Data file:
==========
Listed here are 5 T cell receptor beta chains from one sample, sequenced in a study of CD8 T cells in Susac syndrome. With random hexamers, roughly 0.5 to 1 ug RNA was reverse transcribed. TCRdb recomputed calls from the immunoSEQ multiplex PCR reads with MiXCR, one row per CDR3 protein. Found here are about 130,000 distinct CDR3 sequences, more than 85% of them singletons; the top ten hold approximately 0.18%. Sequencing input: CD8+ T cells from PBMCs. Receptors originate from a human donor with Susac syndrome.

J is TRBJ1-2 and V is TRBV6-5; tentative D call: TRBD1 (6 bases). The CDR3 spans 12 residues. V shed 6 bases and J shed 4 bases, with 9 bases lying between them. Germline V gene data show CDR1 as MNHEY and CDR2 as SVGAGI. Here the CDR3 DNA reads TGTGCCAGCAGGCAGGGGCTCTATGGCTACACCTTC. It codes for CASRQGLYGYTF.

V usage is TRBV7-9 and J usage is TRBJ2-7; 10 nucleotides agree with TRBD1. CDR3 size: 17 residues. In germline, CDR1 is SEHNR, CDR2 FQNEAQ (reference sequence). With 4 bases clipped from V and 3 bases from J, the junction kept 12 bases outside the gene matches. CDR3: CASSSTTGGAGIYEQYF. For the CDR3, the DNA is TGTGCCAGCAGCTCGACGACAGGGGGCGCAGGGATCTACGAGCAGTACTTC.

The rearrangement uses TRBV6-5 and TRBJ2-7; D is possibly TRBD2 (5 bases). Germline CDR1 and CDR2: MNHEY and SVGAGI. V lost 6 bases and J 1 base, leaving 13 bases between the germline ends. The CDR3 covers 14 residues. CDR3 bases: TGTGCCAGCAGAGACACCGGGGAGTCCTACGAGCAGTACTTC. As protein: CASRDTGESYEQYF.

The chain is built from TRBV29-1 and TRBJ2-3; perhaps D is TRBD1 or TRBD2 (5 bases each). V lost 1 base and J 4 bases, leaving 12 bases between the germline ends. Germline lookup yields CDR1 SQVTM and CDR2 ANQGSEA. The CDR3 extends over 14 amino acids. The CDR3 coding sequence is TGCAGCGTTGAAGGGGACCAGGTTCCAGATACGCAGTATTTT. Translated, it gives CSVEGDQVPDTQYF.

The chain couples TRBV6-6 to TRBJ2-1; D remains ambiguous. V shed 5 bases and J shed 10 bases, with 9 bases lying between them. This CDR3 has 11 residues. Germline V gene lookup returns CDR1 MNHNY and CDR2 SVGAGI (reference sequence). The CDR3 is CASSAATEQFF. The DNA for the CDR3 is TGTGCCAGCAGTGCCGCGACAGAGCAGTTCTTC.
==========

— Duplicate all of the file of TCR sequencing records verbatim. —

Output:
Listed here are 5 T cell receptor beta chains from one sample, sequenced in a study of CD8 T cells in Susac syndrome. With random hexamers, roughly 0.5 to 1 ug RNA was reverse transcribed. TCRdb recomputed calls from the immunoSEQ multiplex PCR reads with MiXCR, one row per CDR3 protein. Found here are about 130,000 distinct CDR3 sequences, more than 85% of them singletons; the top ten hold approximately 0.18%. Sequencing input: CD8+ T cells from PBMCs. Receptors originate from a human donor with Susac syndrome.

J is TRBJ1-2 and V is TRBV6-5; tentative D call: TRBD1 (6 bases). The CDR3 spans 12 residues. V shed 6 bases and J shed 4 bases, with 9 bases lying between them. Germline V gene data show CDR1 as MNHEY and CDR2 as SVGAGI. Here the CDR3 DNA reads TGTGCCAGCAGGCAGGGGCTCTATGGCTACACCTTC. It codes for CASRQGLYGYTF.

V usage is TRBV7-9 and J usage is TRBJ2-7; 10 nucleotides agree with TRBD1. CDR3 size: 17 residues. In germline, CDR1 is SEHNR, CDR2 FQNEAQ (reference sequence). With 4 bases clipped from V and 3 bases from J, the junction kept 12 bases outside the gene matches. CDR3: CASSSTTGGAGIYEQYF. For the CDR3, the DNA is TGTGCCAGCAGCTCGACGACAGGGGGCGCAGGGATCTACGAGCAGTACTTC.

The rearrangement uses TRBV6-5 and TRBJ2-7; D is possibly TRBD2 (5 bases). Germline CDR1 and CDR2: MNHEY and SVGAGI. V lost 6 bases and J 1 base, leaving 13 bases between the germline ends. The CDR3 covers 14 residues. CDR3 bases: TGTGCCAGCAGAGACACCGGGGAGTCCTACGAGCAGTACTTC. As protein: CASRDTGESYEQYF.

The chain is built from TRBV29-1 and TRBJ2-3; perhaps D is TRBD1 or TRBD2 (5 bases each). V lost 1 base and J 4 bases, leaving 12 bases between the germline ends. Germline lookup yields CDR1 SQVTM and CDR2 ANQGSEA. The CDR3 extends over 14 amino acids. The CDR3 coding sequence is TGCAGCGTTGAAGGGGACCAGGTTCCAGATACGCAGTATTTT. Translated, it gives CSVEGDQVPDTQYF.

The chain couples TRBV6-6 to TRBJ2-1; D remains ambiguous. V shed 5 bases and J shed 10 bases, with 9 bases lying between them. This CDR3 has 11 residues. Germline V gene lookup returns CDR1 MNHNY and CDR2 SVGAGI (reference sequence). The CDR3 is CASSAATEQFF. The DNA for the CDR3 is TGTGCCAGCAGTGCCGCGACAGAGCAGTTCTTC.